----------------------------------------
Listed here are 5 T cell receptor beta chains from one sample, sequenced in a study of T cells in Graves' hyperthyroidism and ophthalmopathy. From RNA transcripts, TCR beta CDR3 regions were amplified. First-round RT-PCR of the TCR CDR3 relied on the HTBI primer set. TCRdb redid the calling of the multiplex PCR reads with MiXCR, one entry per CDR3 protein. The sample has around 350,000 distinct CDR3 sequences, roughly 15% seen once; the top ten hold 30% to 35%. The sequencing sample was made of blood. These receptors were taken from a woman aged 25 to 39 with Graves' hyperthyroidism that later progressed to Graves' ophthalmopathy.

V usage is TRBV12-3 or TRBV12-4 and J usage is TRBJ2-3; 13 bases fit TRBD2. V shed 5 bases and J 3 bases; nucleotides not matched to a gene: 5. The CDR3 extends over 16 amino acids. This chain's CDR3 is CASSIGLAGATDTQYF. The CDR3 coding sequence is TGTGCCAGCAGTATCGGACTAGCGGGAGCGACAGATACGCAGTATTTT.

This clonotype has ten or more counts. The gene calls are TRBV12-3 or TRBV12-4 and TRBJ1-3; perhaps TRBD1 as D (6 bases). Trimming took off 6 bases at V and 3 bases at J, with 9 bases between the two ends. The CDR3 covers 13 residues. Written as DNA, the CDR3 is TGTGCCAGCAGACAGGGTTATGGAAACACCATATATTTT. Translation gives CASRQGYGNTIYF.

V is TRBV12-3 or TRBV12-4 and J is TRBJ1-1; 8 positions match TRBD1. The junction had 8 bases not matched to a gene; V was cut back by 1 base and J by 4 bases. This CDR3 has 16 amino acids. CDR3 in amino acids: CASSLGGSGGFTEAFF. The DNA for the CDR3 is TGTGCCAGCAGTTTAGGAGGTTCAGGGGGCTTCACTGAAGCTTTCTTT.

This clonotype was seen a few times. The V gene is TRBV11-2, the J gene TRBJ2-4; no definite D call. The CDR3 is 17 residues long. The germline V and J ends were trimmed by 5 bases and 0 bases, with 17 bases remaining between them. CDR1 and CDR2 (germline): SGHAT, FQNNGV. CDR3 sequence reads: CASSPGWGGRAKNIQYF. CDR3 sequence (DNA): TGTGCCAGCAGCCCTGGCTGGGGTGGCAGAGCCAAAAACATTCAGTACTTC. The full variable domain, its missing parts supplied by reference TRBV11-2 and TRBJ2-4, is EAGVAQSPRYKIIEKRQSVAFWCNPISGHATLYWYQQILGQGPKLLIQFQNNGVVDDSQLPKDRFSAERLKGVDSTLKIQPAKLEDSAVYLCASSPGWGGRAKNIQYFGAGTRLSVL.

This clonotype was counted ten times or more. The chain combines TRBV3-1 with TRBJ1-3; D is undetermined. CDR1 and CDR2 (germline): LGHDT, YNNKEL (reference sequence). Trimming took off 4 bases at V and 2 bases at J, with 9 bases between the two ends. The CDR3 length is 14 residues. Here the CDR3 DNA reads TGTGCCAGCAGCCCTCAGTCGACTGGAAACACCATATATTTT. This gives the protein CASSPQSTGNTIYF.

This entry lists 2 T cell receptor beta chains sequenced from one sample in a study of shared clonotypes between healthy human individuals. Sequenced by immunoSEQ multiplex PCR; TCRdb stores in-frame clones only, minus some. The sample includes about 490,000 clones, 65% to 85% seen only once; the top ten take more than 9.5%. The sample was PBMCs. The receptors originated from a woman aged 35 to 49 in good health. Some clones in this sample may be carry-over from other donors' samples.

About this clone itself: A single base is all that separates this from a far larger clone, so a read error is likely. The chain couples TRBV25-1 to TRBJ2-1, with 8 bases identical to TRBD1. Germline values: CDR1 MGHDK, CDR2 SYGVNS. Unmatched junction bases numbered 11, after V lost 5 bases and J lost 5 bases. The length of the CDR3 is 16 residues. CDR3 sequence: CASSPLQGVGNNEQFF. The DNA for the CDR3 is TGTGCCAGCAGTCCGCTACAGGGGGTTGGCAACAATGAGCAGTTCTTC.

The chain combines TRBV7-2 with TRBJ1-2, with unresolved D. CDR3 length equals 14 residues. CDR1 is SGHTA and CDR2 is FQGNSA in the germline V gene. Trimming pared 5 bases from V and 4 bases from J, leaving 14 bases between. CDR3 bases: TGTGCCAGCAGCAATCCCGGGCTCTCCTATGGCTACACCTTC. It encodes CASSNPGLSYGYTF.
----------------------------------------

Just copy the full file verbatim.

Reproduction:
Listed here are 5 T cell receptor beta chains from one sample, sequenced in a study of T cells in Graves' hyperthyroidism and ophthalmopathy. From RNA transcripts, TCR beta CDR3 regions were amplified. First-round RT-PCR of the TCR CDR3 relied on the HTBI primer set. TCRdb redid the calling of the multiplex PCR reads with MiXCR, one entry per CDR3 protein. The sample has around 350,000 distinct CDR3 sequences, roughly 15% seen once; the top ten hold 30% to 35%. The sequencing sample was made of blood. These receptors were taken from a woman aged 25 to 39 with Graves' hyperthyroidism that later progressed to Graves' ophthalmopathy.

V usage is TRBV12-3 or TRBV12-4 and J usage is TRBJ2-3; 13 bases fit TRBD2. V shed 5 bases and J 3 bases; nucleotides not matched to a gene: 5. The CDR3 extends over 16 amino acids. This chain's CDR3 is CASSIGLAGATDTQYF. The CDR3 coding sequence is TGTGCCAGCAGTATCGGACTAGCGGGAGCGACAGATACGCAGTATTTT.

This clonotype has ten or more counts. The gene calls are TRBV12-3 or TRBV12-4 and TRBJ1-3; perhaps TRBD1 as D (6 bases). Trimming took off 6 bases at V and 3 bases at J, with 9 bases between the two ends. The CDR3 covers 13 residues. Written as DNA, the CDR3 is TGTGCCAGCAGACAGGGTTATGGAAACACCATATATTTT. Translation gives CASRQGYGNTIYF.

V is TRBV12-3 or TRBV12-4 and J is TRBJ1-1; 8 positions match TRBD1. The junction had 8 bases not matched to a gene; V was cut back by 1 base and J by 4 bases. This CDR3 has 16 amino acids. CDR3 in amino acids: CASSLGGSGGFTEAFF. The DNA for the CDR3 is TGTGCCAGCAGTTTAGGAGGTTCAGGGGGCTTCACTGAAGCTTTCTTT.

This clonotype was seen a few times. The V gene is TRBV11-2, the J gene TRBJ2-4; no definite D call. The CDR3 is 17 residues long. The germline V and J ends were trimmed by 5 bases and 0 bases, with 17 bases remaining between them. CDR1 and CDR2 (germline): SGHAT, FQNNGV. CDR3 sequence reads: CASSPGWGGRAKNIQYF. CDR3 sequence (DNA): TGTGCCAGCAGCCCTGGCTGGGGTGGCAGAGCCAAAAACATTCAGTACTTC. The full variable domain, its missing parts supplied by reference TRBV11-2 and TRBJ2-4, is EAGVAQSPRYKIIEKRQSVAFWCNPISGHATLYWYQQILGQGPKLLIQFQNNGVVDDSQLPKDRFSAERLKGVDSTLKIQPAKLEDSAVYLCASSPGWGGRAKNIQYFGAGTRLSVL.

This clonotype was counted ten times or more. The chain combines TRBV3-1 with TRBJ1-3; D is undetermined. CDR1 and CDR2 (germline): LGHDT, YNNKEL (reference sequence). Trimming took off 4 bases at V and 2 bases at J, with 9 bases between the two ends. The CDR3 length is 14 residues. Here the CDR3 DNA reads TGTGCCAGCAGCCCTCAGTCGACTGGAAACACCATATATTTT. This gives the protein CASSPQSTGNTIYF.

This entry lists 2 T cell receptor beta chains sequenced from one sample in a study of shared clonotypes between healthy human individuals. Sequenced by immunoSEQ multiplex PCR; TCRdb stores in-frame clones only, minus some. The sample includes about 490,000 clones, 65% to 85% seen only once; the top ten take more than 9.5%. The sample was PBMCs. The receptors originated from a woman aged 35 to 49 in good health. Some clones in this sample may be carry-over from other donors' samples.

About this clone itself: A single base is all that separates this from a far larger clone, so a read error is likely. The chain couples TRBV25-1 to TRBJ2-1, with 8 bases identical to TRBD1. Germline values: CDR1 MGHDK, CDR2 SYGVNS. Unmatched junction bases numbered 11, after V lost 5 bases and J lost 5 bases. The length of the CDR3 is 16 residues. CDR3 sequence: CASSPLQGVGNNEQFF. The DNA for the CDR3 is TGTGCCAGCAGTCCGCTACAGGGGGTTGGCAACAATGAGCAGTTCTTC.

The chain combines TRBV7-2 with TRBJ1-2, with unresolved D. CDR3 length equals 14 residues. CDR1 is SGHTA and CDR2 is FQGNSA in the germline V gene. Trimming pared 5 bases from V and 4 bases from J, leaving 14 bases between. CDR3 bases: TGTGCCAGCAGCAATCCCGGGCTCTCCTATGGCTACACCTTC. It encodes CASSNPGLSYGYTF.